It was an amazing day and the perfect end to an incredible week, a week a year in the making. So my inability to write that thank you note was a piece of my guilt last night. As life seemed more likely than not I started hammering myself for taking things like my health for granted. 

The arrogance of throwing everything against Martin’s Triptych just kicked me in the ass and rightfully so. Here is another irony I figured out. The attack was caused by getting a flu shot on Thursday.

I've been sick for four weeks. Finally feeling better last week I queued up for a flu shot on Thursday. I was HOT and sweaty all during our Hangout. Taking my temperature when I got home I was running a fever. This level of reaction to a flu shot I've had before and fevers are nothing to play around with when you have leukemia, but I took some tylenol and went to bed at nine only to have an invisible stranger try to strangle me around midnight.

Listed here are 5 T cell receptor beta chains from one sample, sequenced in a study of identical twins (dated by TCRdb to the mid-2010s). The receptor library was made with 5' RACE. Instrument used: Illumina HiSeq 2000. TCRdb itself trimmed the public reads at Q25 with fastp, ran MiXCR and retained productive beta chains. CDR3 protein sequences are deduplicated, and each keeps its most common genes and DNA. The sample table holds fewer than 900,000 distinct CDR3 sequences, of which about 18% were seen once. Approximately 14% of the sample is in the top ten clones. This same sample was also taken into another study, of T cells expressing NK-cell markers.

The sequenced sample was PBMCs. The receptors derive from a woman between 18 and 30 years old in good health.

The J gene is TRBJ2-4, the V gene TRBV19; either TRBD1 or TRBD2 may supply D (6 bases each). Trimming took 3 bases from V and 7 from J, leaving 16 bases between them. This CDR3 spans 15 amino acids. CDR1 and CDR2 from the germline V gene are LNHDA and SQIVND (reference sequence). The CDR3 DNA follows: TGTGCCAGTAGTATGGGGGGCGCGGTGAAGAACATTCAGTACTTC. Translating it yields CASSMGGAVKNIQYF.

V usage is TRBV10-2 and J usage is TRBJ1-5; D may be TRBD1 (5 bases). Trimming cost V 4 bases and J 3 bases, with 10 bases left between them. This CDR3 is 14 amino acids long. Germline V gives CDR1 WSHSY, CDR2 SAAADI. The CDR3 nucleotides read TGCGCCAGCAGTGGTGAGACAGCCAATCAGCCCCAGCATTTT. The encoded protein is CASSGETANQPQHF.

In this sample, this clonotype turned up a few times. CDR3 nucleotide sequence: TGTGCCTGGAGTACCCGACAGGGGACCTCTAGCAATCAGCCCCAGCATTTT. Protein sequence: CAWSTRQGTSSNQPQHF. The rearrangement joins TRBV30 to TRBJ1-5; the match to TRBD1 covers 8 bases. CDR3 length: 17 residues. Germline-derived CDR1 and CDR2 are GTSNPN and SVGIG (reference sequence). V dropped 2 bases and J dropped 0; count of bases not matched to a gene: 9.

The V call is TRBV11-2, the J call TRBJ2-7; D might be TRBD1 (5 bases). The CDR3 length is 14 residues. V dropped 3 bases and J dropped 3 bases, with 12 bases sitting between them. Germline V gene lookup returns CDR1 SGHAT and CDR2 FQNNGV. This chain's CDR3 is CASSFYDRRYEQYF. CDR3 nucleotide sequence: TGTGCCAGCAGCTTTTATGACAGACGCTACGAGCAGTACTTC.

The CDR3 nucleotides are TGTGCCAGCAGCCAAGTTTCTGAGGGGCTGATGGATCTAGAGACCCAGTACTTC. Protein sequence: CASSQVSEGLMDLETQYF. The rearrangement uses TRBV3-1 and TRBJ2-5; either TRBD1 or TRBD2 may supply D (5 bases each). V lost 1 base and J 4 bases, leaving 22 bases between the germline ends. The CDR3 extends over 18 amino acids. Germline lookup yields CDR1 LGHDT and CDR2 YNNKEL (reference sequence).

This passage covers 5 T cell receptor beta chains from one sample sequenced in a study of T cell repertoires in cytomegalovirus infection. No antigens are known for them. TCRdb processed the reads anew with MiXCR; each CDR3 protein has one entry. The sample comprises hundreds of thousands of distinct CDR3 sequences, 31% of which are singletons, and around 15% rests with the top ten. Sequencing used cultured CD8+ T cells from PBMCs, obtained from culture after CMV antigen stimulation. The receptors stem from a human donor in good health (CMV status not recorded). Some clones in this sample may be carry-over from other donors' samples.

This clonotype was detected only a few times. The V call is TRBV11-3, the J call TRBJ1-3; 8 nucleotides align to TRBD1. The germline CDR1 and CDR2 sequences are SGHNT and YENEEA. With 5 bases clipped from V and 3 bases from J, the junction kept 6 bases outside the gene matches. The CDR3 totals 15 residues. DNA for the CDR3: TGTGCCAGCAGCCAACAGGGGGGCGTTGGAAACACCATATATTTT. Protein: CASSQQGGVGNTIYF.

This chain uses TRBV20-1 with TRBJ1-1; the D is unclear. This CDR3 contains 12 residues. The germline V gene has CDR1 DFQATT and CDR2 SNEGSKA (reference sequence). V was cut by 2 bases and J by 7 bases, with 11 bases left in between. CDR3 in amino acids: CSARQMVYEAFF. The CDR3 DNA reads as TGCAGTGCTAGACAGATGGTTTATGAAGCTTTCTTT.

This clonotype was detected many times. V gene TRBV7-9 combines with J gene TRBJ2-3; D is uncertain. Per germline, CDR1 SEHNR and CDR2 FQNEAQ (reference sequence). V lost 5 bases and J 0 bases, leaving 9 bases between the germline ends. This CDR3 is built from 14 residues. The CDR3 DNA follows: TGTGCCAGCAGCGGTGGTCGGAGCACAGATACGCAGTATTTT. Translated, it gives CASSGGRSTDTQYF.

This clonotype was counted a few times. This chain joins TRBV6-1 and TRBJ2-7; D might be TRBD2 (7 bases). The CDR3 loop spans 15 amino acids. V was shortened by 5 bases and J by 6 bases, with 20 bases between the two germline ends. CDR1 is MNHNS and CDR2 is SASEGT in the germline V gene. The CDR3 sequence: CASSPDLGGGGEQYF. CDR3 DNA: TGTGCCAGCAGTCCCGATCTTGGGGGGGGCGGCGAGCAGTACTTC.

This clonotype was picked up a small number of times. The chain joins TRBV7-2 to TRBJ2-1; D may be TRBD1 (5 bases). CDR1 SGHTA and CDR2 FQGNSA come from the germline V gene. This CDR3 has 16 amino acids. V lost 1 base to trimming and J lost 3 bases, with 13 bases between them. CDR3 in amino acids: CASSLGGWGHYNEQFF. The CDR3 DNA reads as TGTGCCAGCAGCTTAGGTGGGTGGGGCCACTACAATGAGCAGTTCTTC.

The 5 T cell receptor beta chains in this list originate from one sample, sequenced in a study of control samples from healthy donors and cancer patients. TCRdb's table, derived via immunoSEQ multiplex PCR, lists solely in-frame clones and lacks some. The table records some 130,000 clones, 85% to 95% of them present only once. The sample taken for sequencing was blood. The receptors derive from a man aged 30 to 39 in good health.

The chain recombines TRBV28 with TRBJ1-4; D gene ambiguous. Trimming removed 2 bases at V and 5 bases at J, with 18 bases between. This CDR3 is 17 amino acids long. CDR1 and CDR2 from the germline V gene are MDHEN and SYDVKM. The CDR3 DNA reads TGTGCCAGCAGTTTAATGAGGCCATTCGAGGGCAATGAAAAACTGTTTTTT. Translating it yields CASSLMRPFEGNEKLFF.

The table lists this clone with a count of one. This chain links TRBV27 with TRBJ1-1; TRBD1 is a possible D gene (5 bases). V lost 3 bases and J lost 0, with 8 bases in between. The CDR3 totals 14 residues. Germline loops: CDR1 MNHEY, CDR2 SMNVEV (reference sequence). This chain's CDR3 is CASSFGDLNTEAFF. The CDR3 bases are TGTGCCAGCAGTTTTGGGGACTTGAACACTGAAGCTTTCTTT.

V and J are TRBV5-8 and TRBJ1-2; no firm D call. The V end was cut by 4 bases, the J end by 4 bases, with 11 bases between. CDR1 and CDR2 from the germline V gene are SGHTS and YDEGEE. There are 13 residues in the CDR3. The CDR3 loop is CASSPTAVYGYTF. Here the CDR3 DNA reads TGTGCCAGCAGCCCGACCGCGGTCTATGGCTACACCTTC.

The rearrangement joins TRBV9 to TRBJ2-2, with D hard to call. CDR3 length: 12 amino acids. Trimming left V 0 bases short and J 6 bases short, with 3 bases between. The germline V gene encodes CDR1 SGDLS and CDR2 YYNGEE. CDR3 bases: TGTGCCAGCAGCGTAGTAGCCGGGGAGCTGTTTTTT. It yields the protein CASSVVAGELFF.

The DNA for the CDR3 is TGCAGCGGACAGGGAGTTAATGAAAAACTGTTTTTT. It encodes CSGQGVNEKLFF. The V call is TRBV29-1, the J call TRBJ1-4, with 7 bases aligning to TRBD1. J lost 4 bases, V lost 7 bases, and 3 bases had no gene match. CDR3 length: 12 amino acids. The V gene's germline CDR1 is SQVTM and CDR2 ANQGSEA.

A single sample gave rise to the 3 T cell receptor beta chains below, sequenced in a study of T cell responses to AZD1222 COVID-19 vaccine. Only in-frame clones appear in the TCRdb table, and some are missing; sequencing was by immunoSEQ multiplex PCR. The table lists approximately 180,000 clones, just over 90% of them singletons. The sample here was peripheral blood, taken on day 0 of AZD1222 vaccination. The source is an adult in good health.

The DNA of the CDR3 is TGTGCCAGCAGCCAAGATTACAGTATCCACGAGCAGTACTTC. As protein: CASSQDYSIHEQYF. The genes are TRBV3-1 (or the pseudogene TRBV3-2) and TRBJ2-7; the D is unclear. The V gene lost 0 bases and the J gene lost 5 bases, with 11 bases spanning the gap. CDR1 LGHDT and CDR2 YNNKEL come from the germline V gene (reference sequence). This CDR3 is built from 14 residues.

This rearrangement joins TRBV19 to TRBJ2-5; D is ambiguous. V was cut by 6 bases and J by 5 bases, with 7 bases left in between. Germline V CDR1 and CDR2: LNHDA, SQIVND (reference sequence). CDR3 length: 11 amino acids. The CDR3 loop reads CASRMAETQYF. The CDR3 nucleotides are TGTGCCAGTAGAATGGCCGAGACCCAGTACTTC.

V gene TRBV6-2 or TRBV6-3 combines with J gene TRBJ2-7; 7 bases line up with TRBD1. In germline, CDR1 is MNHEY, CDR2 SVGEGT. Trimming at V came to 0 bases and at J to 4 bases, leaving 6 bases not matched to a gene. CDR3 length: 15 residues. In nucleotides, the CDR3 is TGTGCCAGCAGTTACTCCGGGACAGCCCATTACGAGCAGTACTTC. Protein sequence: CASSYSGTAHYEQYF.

Each time life gets even the smallest bit out of balance an invisible hand reaches down and reminds what is important. Last night just being able to take a breath without a cough, cough, spasm was all I wanted (lol). 

Today I’m still a little shell shocked, but there is so much medicine in me now a repeat is unlikely. I did just cough but coughing doesn’t have the furious intensity today, a lion now tamed. 

To everyone who helped me and us get HERE thank you for one of the most rewarding weeks of my life and I promise to take better care (having now been sufficiently scared to get LIFE back in balance). 

To the FOMs (new and old) who have done SO MUCH, GIVEN SO MUCH I say you were in my thoughts not long after life returned, and you are in my thoughts now. 

Thank you for my life. 

jan gordon's profile photoGina Fiedel's profile photoMartin W. Smith's profile photoPhil Buckley's profile photo
Wow - what an experience to have - hats off to you!
Thanks +Nikol Murphy your text this morning is when I realized I wasn't dead (lol). Sent all the screen captures on my computer. When is your presentation btw? M